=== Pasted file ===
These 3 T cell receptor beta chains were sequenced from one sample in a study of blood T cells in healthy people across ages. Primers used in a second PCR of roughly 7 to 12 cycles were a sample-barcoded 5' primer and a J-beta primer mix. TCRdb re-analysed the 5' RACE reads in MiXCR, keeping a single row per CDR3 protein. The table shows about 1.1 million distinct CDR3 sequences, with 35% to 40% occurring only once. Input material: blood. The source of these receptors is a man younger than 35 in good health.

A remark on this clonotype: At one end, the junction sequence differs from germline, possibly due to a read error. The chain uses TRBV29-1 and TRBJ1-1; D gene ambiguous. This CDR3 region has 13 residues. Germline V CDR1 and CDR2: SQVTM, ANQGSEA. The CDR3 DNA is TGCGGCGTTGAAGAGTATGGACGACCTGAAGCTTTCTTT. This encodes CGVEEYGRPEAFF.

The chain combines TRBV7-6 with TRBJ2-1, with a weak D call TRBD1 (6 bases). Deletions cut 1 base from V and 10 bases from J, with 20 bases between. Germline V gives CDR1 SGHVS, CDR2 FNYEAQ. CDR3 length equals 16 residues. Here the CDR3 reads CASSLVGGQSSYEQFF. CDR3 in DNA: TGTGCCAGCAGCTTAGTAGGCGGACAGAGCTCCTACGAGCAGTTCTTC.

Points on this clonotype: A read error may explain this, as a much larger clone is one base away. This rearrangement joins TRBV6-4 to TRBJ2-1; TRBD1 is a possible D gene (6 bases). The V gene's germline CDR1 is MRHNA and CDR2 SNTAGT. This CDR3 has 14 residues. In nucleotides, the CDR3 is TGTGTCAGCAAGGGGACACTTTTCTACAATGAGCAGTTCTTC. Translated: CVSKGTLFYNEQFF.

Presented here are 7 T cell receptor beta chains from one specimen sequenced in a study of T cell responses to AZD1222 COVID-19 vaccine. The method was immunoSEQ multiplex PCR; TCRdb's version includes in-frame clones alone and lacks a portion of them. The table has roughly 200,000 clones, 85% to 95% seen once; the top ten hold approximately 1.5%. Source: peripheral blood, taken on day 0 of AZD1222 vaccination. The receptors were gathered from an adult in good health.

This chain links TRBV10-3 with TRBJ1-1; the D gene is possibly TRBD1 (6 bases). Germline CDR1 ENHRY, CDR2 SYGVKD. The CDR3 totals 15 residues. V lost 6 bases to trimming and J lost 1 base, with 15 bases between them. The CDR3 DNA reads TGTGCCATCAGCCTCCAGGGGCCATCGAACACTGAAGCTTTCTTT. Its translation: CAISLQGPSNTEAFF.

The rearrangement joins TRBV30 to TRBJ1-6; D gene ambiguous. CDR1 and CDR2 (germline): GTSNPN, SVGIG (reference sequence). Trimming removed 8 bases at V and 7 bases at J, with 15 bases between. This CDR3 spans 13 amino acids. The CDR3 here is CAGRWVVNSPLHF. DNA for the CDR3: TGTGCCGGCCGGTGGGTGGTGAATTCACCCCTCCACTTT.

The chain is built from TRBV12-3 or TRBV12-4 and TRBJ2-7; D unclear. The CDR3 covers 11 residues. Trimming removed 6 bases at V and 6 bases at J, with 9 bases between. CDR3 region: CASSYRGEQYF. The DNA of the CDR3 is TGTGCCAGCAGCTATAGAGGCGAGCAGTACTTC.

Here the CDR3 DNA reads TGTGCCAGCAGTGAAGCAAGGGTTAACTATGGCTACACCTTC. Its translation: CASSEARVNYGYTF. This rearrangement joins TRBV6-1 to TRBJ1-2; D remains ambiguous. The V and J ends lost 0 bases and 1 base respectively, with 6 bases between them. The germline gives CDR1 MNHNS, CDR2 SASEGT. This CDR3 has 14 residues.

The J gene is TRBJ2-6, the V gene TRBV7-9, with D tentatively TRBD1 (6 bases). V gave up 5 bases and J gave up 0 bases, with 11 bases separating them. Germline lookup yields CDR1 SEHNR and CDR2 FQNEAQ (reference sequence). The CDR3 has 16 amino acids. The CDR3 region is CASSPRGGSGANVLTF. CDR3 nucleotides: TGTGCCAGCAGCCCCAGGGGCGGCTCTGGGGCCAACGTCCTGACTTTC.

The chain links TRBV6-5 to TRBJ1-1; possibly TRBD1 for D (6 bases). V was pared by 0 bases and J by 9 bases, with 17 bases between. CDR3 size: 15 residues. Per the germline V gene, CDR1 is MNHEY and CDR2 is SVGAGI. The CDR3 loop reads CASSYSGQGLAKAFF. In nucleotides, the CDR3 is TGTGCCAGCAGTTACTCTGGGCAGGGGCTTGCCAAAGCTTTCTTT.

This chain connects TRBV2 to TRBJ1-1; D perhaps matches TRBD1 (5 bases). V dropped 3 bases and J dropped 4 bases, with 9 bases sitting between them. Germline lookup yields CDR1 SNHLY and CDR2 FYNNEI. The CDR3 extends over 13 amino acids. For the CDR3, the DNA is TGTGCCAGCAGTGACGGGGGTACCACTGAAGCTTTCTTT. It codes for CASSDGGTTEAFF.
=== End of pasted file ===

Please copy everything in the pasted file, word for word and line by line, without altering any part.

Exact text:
These 3 T cell receptor beta chains were sequenced from one sample in a study of blood T cells in healthy people across ages. Primers used in a second PCR of roughly 7 to 12 cycles were a sample-barcoded 5' primer and a J-beta primer mix. TCRdb re-analysed the 5' RACE reads in MiXCR, keeping a single row per CDR3 protein. The table shows about 1.1 million distinct CDR3 sequences, with 35% to 40% occurring only once. Input material: blood. The source of these receptors is a man younger than 35 in good health.

A remark on this clonotype: At one end, the junction sequence differs from germline, possibly due to a read error. The chain uses TRBV29-1 and TRBJ1-1; D gene ambiguous. This CDR3 region has 13 residues. Germline V CDR1 and CDR2: SQVTM, ANQGSEA. The CDR3 DNA is TGCGGCGTTGAAGAGTATGGACGACCTGAAGCTTTCTTT. This encodes CGVEEYGRPEAFF.

The chain combines TRBV7-6 with TRBJ2-1, with a weak D call TRBD1 (6 bases). Deletions cut 1 base from V and 10 bases from J, with 20 bases between. Germline V gives CDR1 SGHVS, CDR2 FNYEAQ. CDR3 length equals 16 residues. Here the CDR3 reads CASSLVGGQSSYEQFF. CDR3 in DNA: TGTGCCAGCAGCTTAGTAGGCGGACAGAGCTCCTACGAGCAGTTCTTC.

Points on this clonotype: A read error may explain this, as a much larger clone is one base away. This rearrangement joins TRBV6-4 to TRBJ2-1; TRBD1 is a possible D gene (6 bases). The V gene's germline CDR1 is MRHNA and CDR2 SNTAGT. This CDR3 has 14 residues. In nucleotides, the CDR3 is TGTGTCAGCAAGGGGACACTTTTCTACAATGAGCAGTTCTTC. Translated: CVSKGTLFYNEQFF.

Presented here are 7 T cell receptor beta chains from one specimen sequenced in a study of T cell responses to AZD1222 COVID-19 vaccine. The method was immunoSEQ multiplex PCR; TCRdb's version includes in-frame clones alone and lacks a portion of them. The table has roughly 200,000 clones, 85% to 95% seen once; the top ten hold approximately 1.5%. Source: peripheral blood, taken on day 0 of AZD1222 vaccination. The receptors were gathered from an adult in good health.

This chain links TRBV10-3 with TRBJ1-1; the D gene is possibly TRBD1 (6 bases). Germline CDR1 ENHRY, CDR2 SYGVKD. The CDR3 totals 15 residues. V lost 6 bases to trimming and J lost 1 base, with 15 bases between them. The CDR3 DNA reads TGTGCCATCAGCCTCCAGGGGCCATCGAACACTGAAGCTTTCTTT. Its translation: CAISLQGPSNTEAFF.

The rearrangement joins TRBV30 to TRBJ1-6; D gene ambiguous. CDR1 and CDR2 (germline): GTSNPN, SVGIG (reference sequence). Trimming removed 8 bases at V and 7 bases at J, with 15 bases between. This CDR3 spans 13 amino acids. The CDR3 here is CAGRWVVNSPLHF. DNA for the CDR3: TGTGCCGGCCGGTGGGTGGTGAATTCACCCCTCCACTTT.

The chain is built from TRBV12-3 or TRBV12-4 and TRBJ2-7; D unclear. The CDR3 covers 11 residues. Trimming removed 6 bases at V and 6 bases at J, with 9 bases between. CDR3 region: CASSYRGEQYF. The DNA of the CDR3 is TGTGCCAGCAGCTATAGAGGCGAGCAGTACTTC.

Here the CDR3 DNA reads TGTGCCAGCAGTGAAGCAAGGGTTAACTATGGCTACACCTTC. Its translation: CASSEARVNYGYTF. This rearrangement joins TRBV6-1 to TRBJ1-2; D remains ambiguous. The V and J ends lost 0 bases and 1 base respectively, with 6 bases between them. The germline gives CDR1 MNHNS, CDR2 SASEGT. This CDR3 has 14 residues.

The J gene is TRBJ2-6, the V gene TRBV7-9, with D tentatively TRBD1 (6 bases). V gave up 5 bases and J gave up 0 bases, with 11 bases separating them. Germline lookup yields CDR1 SEHNR and CDR2 FQNEAQ (reference sequence). The CDR3 has 16 amino acids. The CDR3 region is CASSPRGGSGANVLTF. CDR3 nucleotides: TGTGCCAGCAGCCCCAGGGGCGGCTCTGGGGCCAACGTCCTGACTTTC.

The chain links TRBV6-5 to TRBJ1-1; possibly TRBD1 for D (6 bases). V was pared by 0 bases and J by 9 bases, with 17 bases between. CDR3 size: 15 residues. Per the germline V gene, CDR1 is MNHEY and CDR2 is SVGAGI. The CDR3 loop reads CASSYSGQGLAKAFF. In nucleotides, the CDR3 is TGTGCCAGCAGTTACTCTGGGCAGGGGCTTGCCAAAGCTTTCTTT.

This chain connects TRBV2 to TRBJ1-1; D perhaps matches TRBD1 (5 bases). V dropped 3 bases and J dropped 4 bases, with 9 bases sitting between them. Germline lookup yields CDR1 SNHLY and CDR2 FYNNEI. The CDR3 extends over 13 amino acids. For the CDR3, the DNA is TGTGCCAGCAGTGACGGGGGTACCACTGAAGCTTTCTTT. It codes for CASSDGGTTEAFF.